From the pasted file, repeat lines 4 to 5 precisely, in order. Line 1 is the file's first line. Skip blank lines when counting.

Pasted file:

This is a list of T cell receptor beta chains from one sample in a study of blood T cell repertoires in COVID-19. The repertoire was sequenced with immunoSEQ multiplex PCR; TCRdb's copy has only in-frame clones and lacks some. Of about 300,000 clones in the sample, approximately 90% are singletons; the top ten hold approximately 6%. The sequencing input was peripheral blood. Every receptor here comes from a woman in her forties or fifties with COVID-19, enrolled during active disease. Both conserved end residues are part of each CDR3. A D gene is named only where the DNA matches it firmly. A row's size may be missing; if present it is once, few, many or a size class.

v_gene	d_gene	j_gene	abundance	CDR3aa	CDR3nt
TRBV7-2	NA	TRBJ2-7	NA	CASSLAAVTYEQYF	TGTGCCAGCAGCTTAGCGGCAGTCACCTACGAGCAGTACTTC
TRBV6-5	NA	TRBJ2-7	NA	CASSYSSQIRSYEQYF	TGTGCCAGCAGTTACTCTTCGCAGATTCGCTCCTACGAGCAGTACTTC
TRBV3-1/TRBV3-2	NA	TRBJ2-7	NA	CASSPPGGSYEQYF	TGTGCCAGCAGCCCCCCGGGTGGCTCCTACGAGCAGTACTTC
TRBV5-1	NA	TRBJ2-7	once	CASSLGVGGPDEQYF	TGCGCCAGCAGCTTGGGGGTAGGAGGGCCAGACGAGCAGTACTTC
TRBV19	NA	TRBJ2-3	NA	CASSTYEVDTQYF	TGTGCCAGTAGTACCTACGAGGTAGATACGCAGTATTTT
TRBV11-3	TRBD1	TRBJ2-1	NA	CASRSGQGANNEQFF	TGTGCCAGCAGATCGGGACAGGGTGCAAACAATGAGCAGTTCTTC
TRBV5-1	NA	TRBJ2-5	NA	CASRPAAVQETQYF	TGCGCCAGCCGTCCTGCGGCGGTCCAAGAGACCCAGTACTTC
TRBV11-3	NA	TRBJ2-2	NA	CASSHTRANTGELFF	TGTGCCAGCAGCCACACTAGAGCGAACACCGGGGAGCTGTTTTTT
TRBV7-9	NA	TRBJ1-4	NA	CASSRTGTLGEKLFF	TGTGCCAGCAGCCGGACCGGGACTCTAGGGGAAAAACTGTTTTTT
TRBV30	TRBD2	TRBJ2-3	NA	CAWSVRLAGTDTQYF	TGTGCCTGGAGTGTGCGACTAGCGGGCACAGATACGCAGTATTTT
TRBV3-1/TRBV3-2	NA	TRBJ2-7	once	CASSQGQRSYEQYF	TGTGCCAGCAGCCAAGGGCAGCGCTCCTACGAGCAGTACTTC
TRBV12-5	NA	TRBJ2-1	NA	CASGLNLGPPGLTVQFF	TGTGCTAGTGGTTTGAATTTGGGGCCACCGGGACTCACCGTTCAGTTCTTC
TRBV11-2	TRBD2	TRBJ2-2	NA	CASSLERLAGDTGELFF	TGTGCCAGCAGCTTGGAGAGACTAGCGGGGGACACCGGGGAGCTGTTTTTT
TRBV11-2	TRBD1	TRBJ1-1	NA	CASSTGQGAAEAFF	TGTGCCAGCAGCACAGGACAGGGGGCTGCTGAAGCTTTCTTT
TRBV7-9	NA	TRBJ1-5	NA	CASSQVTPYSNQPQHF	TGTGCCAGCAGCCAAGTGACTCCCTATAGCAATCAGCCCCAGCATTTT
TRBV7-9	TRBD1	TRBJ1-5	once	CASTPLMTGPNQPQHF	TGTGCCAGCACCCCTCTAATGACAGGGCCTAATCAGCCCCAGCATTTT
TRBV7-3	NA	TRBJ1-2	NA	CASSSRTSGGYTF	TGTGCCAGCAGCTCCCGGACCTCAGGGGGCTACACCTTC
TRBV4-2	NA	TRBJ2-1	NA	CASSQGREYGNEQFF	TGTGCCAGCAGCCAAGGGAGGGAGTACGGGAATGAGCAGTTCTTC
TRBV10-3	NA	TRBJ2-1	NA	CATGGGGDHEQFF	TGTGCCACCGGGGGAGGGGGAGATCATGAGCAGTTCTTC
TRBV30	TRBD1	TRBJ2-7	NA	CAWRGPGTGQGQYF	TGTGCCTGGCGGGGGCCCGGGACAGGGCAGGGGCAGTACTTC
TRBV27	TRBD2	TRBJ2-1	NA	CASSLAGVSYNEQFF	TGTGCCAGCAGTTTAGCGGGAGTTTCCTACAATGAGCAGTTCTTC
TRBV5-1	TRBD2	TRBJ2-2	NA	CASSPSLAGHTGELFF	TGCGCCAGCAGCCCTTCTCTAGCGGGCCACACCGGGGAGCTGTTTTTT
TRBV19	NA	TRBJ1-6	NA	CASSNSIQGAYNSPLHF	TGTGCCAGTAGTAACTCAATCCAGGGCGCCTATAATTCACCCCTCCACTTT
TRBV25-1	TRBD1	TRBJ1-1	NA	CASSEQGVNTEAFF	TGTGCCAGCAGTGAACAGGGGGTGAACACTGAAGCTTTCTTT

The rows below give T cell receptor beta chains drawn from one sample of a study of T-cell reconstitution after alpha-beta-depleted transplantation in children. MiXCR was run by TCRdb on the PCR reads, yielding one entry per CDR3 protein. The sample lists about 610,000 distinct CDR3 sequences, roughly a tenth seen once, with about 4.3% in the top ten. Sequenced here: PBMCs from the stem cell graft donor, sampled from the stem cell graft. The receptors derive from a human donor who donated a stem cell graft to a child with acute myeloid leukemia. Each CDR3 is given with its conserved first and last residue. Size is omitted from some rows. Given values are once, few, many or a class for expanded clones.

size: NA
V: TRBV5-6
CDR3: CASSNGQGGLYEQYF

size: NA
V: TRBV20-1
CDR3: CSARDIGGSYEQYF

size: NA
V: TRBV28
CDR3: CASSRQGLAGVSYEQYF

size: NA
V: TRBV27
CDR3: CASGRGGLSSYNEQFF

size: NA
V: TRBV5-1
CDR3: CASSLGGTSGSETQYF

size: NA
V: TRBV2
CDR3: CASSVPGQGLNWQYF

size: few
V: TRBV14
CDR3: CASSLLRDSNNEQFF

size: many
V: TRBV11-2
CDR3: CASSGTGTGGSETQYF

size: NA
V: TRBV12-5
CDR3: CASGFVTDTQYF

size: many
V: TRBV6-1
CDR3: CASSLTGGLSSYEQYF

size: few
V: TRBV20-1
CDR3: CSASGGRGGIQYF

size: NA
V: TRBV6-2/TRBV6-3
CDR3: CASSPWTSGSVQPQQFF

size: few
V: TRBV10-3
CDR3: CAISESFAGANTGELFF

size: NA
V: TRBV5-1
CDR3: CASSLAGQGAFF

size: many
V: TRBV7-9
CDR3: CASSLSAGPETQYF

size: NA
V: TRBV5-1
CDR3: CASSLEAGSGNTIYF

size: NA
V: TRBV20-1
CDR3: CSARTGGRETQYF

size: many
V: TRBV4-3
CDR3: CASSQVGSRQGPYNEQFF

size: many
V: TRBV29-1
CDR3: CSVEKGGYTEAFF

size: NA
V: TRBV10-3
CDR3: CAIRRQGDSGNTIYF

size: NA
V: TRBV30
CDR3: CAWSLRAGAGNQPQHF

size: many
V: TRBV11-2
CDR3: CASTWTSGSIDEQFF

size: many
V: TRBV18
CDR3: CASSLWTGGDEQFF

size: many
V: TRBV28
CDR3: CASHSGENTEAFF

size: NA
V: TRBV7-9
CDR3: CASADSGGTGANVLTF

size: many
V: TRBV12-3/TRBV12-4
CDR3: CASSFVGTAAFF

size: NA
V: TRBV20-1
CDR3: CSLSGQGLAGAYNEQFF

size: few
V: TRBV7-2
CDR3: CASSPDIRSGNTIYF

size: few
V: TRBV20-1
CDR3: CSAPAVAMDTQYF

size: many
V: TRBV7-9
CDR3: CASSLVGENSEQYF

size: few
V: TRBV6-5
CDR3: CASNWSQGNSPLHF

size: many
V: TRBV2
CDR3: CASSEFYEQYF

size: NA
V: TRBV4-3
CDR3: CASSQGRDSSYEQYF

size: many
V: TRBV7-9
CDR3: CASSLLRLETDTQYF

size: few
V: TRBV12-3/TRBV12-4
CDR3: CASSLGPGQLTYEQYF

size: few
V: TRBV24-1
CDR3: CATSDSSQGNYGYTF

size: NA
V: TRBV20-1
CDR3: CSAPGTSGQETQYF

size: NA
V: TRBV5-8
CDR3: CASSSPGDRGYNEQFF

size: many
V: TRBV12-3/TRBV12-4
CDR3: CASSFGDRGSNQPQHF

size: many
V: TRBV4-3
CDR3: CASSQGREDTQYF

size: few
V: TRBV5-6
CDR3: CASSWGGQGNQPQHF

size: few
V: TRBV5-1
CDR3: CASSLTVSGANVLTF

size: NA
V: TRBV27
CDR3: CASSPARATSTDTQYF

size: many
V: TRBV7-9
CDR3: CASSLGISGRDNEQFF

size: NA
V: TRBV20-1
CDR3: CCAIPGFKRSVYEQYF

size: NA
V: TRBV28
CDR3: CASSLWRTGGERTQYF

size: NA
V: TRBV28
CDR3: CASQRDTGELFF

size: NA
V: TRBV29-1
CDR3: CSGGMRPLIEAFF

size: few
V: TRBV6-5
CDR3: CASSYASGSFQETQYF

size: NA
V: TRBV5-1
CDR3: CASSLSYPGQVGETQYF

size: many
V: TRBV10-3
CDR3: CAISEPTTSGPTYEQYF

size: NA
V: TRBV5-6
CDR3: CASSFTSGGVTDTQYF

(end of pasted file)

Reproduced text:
TRBV6-5	NA	TRBJ2-7	NA	CASSYSSQIRSYEQYF	TGTGCCAGCAGTTACTCTTCGCAGATTCGCTCCTACGAGCAGTACTTC
TRBV3-1/TRBV3-2	NA	TRBJ2-7	NA	CASSPPGGSYEQYF	TGTGCCAGCAGCCCCCCGGGTGGCTCCTACGAGCAGTACTTC